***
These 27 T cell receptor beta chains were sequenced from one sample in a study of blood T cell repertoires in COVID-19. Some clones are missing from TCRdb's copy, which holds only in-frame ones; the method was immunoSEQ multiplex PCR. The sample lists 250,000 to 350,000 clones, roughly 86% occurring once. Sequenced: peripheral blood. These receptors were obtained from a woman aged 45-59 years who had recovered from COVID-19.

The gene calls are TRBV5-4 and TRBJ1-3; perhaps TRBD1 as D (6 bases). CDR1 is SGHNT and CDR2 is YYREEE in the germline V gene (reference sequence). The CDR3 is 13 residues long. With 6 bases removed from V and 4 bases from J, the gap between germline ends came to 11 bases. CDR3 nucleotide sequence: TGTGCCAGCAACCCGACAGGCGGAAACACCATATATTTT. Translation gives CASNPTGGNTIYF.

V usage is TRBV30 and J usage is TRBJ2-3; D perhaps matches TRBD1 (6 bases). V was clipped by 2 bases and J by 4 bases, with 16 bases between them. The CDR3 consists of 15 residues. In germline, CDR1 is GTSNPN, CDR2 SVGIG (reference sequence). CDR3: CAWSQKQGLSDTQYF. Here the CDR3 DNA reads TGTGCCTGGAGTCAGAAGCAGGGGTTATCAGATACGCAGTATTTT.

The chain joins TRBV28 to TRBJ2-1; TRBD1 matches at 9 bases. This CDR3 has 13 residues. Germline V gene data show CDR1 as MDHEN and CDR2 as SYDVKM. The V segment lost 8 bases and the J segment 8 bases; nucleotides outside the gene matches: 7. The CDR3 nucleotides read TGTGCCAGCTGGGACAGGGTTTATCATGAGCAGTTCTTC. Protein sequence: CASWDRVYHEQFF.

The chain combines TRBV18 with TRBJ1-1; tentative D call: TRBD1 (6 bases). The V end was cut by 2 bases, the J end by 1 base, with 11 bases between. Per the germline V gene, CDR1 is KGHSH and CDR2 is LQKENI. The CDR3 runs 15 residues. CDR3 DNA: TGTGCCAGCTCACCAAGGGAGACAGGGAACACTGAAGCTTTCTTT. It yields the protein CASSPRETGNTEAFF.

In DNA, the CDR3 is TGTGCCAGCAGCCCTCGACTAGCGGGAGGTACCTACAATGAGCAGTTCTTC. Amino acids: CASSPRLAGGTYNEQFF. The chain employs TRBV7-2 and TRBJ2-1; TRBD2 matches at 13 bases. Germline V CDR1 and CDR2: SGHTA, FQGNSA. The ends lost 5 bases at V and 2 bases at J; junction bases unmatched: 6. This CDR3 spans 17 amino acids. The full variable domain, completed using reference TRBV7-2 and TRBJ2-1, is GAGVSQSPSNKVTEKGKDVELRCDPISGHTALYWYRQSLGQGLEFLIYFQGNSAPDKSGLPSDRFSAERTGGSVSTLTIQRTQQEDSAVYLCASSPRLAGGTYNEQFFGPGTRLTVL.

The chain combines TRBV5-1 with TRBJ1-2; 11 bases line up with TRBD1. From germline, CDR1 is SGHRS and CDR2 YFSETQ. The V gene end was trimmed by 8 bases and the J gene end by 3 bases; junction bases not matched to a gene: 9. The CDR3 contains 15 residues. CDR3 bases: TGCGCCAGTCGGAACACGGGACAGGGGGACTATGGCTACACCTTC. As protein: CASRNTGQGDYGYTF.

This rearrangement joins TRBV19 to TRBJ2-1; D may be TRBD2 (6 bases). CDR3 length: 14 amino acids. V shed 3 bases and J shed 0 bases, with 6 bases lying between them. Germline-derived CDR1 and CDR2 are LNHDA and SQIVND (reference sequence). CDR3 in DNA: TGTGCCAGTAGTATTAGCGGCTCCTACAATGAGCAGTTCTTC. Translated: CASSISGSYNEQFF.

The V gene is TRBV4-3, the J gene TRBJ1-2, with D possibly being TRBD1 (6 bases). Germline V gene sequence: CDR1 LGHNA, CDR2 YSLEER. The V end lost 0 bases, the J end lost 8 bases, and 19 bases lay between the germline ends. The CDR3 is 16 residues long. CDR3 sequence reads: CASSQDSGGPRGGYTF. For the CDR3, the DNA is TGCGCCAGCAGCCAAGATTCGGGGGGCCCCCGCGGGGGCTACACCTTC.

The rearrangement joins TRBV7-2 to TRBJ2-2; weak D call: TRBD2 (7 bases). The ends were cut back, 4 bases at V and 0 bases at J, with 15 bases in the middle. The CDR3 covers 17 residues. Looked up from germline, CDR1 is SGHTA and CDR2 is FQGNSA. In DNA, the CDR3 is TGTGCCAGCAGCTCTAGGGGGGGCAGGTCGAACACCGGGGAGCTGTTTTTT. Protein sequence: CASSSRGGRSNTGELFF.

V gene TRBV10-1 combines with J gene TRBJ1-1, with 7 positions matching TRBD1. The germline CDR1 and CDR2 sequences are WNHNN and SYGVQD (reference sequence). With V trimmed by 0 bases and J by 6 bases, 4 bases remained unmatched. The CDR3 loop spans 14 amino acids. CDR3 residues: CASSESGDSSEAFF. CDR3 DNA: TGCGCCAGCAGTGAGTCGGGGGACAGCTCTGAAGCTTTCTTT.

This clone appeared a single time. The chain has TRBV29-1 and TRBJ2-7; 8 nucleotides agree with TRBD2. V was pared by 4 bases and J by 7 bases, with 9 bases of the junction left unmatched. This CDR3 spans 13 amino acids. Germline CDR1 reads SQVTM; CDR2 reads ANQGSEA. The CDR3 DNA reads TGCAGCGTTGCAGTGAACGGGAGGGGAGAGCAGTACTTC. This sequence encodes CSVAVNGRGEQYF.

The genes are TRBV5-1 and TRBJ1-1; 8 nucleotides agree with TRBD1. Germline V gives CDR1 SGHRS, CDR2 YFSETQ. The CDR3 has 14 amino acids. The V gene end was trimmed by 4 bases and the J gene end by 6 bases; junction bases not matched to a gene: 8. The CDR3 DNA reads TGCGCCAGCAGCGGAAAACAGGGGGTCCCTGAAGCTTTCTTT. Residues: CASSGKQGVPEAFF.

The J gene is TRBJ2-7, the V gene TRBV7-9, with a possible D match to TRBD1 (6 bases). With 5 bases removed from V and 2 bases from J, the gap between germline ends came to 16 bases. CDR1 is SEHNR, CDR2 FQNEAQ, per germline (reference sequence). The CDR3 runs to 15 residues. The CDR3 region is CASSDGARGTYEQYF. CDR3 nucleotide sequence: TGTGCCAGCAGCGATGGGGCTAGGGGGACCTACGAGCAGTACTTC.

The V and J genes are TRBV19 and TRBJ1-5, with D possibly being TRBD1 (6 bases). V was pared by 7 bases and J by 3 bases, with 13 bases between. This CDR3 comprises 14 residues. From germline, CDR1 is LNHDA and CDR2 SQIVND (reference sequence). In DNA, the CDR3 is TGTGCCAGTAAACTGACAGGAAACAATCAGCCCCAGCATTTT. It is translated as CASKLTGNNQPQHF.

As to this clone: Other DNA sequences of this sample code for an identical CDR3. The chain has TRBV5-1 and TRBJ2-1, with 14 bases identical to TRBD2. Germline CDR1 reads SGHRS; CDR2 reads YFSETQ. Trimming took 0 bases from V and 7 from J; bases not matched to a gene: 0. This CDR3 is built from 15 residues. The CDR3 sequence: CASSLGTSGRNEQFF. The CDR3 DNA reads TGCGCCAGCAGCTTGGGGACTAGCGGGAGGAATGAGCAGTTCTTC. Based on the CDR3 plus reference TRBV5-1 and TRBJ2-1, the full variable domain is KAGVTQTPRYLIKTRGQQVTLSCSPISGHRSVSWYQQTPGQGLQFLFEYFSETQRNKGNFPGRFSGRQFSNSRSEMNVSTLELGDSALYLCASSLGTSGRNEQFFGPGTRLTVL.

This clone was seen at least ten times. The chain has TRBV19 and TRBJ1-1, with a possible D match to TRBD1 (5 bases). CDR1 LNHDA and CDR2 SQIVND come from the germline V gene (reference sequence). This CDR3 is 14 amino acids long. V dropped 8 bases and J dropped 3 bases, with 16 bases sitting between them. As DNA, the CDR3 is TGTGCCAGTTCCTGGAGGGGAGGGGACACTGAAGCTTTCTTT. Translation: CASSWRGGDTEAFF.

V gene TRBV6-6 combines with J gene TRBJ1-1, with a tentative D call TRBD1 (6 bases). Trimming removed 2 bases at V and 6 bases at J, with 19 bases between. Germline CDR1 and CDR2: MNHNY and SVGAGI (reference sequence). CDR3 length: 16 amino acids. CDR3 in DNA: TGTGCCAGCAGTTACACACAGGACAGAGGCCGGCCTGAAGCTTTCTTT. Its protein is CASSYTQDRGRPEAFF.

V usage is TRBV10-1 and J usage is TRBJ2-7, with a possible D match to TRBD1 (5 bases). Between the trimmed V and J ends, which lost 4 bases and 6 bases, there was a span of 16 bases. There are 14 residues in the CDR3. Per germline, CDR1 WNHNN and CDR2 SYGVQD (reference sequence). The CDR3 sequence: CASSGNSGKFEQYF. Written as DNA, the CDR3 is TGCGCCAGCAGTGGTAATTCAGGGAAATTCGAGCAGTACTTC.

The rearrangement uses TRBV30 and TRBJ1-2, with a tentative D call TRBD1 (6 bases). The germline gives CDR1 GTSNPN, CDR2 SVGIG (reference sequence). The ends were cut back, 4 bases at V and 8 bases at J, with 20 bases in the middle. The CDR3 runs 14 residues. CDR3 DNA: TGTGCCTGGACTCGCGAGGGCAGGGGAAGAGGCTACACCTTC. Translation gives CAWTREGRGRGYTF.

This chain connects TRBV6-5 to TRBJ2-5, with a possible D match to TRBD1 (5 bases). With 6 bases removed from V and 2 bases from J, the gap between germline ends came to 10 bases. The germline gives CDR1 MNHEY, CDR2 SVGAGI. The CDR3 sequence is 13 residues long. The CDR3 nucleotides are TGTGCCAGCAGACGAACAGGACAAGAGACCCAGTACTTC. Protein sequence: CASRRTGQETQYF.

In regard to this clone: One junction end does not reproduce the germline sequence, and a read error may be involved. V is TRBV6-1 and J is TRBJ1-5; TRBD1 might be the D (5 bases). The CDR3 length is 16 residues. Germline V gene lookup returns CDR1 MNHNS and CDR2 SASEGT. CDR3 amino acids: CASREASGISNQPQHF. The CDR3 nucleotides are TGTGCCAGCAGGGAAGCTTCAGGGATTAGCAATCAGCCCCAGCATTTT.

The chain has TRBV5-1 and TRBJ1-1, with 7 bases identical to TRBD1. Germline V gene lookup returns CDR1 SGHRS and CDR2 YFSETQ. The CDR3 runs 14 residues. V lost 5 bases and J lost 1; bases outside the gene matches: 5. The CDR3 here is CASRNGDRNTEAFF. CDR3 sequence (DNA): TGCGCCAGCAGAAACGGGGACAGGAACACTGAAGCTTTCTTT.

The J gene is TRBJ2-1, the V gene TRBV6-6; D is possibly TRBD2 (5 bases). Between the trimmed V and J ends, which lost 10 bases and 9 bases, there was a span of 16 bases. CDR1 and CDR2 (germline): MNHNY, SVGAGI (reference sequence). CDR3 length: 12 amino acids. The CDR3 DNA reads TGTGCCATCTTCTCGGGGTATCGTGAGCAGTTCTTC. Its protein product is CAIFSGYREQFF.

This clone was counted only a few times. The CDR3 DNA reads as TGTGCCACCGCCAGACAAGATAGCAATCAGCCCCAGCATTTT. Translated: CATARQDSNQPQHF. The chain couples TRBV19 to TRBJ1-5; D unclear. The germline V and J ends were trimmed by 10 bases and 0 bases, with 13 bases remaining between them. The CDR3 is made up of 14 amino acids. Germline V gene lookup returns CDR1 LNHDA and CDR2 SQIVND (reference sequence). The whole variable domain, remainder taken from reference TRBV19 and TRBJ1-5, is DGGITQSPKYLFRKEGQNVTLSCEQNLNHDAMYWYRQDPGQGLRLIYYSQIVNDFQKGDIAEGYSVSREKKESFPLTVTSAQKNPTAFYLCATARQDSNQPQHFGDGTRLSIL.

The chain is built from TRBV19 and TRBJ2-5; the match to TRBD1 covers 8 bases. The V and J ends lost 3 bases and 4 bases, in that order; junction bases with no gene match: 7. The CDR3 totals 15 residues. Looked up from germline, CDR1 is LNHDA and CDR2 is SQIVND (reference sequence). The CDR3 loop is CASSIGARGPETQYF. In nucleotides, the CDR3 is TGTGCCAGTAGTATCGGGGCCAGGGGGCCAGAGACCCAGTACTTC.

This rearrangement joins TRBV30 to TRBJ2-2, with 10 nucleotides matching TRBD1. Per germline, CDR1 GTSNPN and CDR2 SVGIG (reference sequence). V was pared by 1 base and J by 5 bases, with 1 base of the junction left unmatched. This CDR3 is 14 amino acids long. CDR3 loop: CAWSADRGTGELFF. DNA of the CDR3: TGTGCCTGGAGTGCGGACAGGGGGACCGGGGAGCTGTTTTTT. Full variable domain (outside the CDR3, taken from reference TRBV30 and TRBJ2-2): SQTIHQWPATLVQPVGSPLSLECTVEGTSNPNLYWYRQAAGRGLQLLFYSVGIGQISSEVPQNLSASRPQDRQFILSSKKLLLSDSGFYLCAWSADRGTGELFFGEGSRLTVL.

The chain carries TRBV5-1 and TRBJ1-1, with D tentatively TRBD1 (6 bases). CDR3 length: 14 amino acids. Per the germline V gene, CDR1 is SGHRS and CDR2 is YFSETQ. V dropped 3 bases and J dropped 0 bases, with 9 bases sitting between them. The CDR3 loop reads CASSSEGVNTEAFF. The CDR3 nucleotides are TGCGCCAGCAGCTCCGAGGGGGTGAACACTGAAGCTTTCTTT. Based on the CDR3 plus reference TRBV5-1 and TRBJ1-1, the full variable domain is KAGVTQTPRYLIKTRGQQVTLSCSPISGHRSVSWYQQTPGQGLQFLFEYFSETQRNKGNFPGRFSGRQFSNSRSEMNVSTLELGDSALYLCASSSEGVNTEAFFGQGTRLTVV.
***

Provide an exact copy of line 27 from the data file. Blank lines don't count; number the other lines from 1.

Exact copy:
This rearrangement joins TRBV30 to TRBJ2-2, with 10 nucleotides matching TRBD1. Per germline, CDR1 GTSNPN and CDR2 SVGIG (reference sequence). V was pared by 1 base and J by 5 bases, with 1 base of the junction left unmatched. This CDR3 is 14 amino acids long. CDR3 loop: CAWSADRGTGELFF. DNA of the CDR3: TGTGCCTGGAGTGCGGACAGGGGGACCGGGGAGCTGTTTTTT. Full variable domain (outside the CDR3, taken from reference TRBV30 and TRBJ2-2): SQTIHQWPATLVQPVGSPLSLECTVEGTSNPNLYWYRQAAGRGLQLLFYSVGIGQISSEVPQNLSASRPQDRQFILSSKKLLLSDSGFYLCAWSADRGTGELFFGEGSRLTVL.